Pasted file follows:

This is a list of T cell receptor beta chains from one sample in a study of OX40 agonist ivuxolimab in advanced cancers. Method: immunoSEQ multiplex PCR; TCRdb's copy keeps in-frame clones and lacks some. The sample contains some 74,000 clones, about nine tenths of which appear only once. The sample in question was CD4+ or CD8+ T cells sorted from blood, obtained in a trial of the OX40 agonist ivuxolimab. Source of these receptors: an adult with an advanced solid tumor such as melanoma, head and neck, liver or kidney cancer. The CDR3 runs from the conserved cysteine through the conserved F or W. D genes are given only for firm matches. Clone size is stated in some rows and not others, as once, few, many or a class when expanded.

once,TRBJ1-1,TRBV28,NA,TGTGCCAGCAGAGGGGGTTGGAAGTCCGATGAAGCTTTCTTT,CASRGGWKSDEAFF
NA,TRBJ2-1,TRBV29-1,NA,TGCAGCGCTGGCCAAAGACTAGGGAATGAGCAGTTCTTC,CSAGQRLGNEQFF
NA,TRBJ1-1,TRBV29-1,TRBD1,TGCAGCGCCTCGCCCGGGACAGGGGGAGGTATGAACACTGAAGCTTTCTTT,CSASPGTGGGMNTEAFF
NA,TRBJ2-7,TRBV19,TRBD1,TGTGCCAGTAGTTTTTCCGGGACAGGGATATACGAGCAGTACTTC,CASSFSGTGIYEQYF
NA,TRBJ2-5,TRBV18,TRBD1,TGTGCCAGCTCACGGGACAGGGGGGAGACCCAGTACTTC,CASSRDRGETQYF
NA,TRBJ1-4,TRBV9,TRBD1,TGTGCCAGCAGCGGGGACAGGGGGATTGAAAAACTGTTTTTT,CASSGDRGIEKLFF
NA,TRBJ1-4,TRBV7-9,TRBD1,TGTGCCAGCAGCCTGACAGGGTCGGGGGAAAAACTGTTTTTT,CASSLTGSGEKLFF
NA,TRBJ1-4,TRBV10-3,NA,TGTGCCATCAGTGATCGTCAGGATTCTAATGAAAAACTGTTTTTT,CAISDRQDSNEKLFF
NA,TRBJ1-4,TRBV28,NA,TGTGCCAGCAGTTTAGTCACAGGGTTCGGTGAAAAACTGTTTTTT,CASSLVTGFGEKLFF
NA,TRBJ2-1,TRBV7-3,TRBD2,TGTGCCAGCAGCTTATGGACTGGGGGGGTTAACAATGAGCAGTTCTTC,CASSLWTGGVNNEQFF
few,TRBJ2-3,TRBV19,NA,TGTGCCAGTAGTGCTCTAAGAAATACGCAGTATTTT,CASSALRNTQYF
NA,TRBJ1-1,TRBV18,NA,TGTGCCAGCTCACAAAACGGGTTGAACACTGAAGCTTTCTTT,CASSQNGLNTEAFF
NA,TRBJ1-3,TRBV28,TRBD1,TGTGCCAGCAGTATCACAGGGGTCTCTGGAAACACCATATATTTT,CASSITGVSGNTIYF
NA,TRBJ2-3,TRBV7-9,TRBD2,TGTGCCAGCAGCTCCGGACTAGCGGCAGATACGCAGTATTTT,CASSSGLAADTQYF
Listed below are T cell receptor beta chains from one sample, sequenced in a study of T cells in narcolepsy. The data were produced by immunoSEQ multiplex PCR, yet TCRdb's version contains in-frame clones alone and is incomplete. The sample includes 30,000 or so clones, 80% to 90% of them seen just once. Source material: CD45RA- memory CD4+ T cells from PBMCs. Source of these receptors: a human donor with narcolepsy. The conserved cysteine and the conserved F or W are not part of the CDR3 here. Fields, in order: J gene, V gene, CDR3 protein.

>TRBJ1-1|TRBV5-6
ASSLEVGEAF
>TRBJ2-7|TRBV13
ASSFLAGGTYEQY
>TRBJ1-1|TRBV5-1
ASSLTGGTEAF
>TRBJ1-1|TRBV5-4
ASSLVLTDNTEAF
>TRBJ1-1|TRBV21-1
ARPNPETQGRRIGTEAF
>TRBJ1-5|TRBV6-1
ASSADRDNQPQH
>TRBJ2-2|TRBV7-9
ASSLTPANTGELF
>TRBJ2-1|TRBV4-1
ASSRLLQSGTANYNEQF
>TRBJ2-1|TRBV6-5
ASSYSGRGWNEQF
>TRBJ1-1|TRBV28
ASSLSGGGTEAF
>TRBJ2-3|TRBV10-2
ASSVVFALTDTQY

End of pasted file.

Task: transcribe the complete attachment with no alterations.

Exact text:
This is a list of T cell receptor beta chains from one sample in a study of OX40 agonist ivuxolimab in advanced cancers. Method: immunoSEQ multiplex PCR; TCRdb's copy keeps in-frame clones and lacks some. The sample contains some 74,000 clones, about nine tenths of which appear only once. The sample in question was CD4+ or CD8+ T cells sorted from blood, obtained in a trial of the OX40 agonist ivuxolimab. Source of these receptors: an adult with an advanced solid tumor such as melanoma, head and neck, liver or kidney cancer. The CDR3 runs from the conserved cysteine through the conserved F or W. D genes are given only for firm matches. Clone size is stated in some rows and not others, as once, few, many or a class when expanded.

once,TRBJ1-1,TRBV28,NA,TGTGCCAGCAGAGGGGGTTGGAAGTCCGATGAAGCTTTCTTT,CASRGGWKSDEAFF
NA,TRBJ2-1,TRBV29-1,NA,TGCAGCGCTGGCCAAAGACTAGGGAATGAGCAGTTCTTC,CSAGQRLGNEQFF
NA,TRBJ1-1,TRBV29-1,TRBD1,TGCAGCGCCTCGCCCGGGACAGGGGGAGGTATGAACACTGAAGCTTTCTTT,CSASPGTGGGMNTEAFF
NA,TRBJ2-7,TRBV19,TRBD1,TGTGCCAGTAGTTTTTCCGGGACAGGGATATACGAGCAGTACTTC,CASSFSGTGIYEQYF
NA,TRBJ2-5,TRBV18,TRBD1,TGTGCCAGCTCACGGGACAGGGGGGAGACCCAGTACTTC,CASSRDRGETQYF
NA,TRBJ1-4,TRBV9,TRBD1,TGTGCCAGCAGCGGGGACAGGGGGATTGAAAAACTGTTTTTT,CASSGDRGIEKLFF
NA,TRBJ1-4,TRBV7-9,TRBD1,TGTGCCAGCAGCCTGACAGGGTCGGGGGAAAAACTGTTTTTT,CASSLTGSGEKLFF
NA,TRBJ1-4,TRBV10-3,NA,TGTGCCATCAGTGATCGTCAGGATTCTAATGAAAAACTGTTTTTT,CAISDRQDSNEKLFF
NA,TRBJ1-4,TRBV28,NA,TGTGCCAGCAGTTTAGTCACAGGGTTCGGTGAAAAACTGTTTTTT,CASSLVTGFGEKLFF
NA,TRBJ2-1,TRBV7-3,TRBD2,TGTGCCAGCAGCTTATGGACTGGGGGGGTTAACAATGAGCAGTTCTTC,CASSLWTGGVNNEQFF
few,TRBJ2-3,TRBV19,NA,TGTGCCAGTAGTGCTCTAAGAAATACGCAGTATTTT,CASSALRNTQYF
NA,TRBJ1-1,TRBV18,NA,TGTGCCAGCTCACAAAACGGGTTGAACACTGAAGCTTTCTTT,CASSQNGLNTEAFF
NA,TRBJ1-3,TRBV28,TRBD1,TGTGCCAGCAGTATCACAGGGGTCTCTGGAAACACCATATATTTT,CASSITGVSGNTIYF
NA,TRBJ2-3,TRBV7-9,TRBD2,TGTGCCAGCAGCTCCGGACTAGCGGCAGATACGCAGTATTTT,CASSSGLAADTQYF
Listed below are T cell receptor beta chains from one sample, sequenced in a study of T cells in narcolepsy. The data were produced by immunoSEQ multiplex PCR, yet TCRdb's version contains in-frame clones alone and is incomplete. The sample includes 30,000 or so clones, 80% to 90% of them seen just once. Source material: CD45RA- memory CD4+ T cells from PBMCs. Source of these receptors: a human donor with narcolepsy. The conserved cysteine and the conserved F or W are not part of the CDR3 here. Fields, in order: J gene, V gene, CDR3 protein.

>TRBJ1-1|TRBV5-6
ASSLEVGEAF
>TRBJ2-7|TRBV13
ASSFLAGGTYEQY
>TRBJ1-1|TRBV5-1
ASSLTGGTEAF
>TRBJ1-1|TRBV5-4
ASSLVLTDNTEAF
>TRBJ1-1|TRBV21-1
ARPNPETQGRRIGTEAF
>TRBJ1-5|TRBV6-1
ASSADRDNQPQH
>TRBJ2-2|TRBV7-9
ASSLTPANTGELF
>TRBJ2-1|TRBV4-1
ASSRLLQSGTANYNEQF
>TRBJ2-1|TRBV6-5
ASSYSGRGWNEQF
>TRBJ1-1|TRBV28
ASSLSGGGTEAF
>TRBJ2-3|TRBV10-2
ASSVVFALTDTQY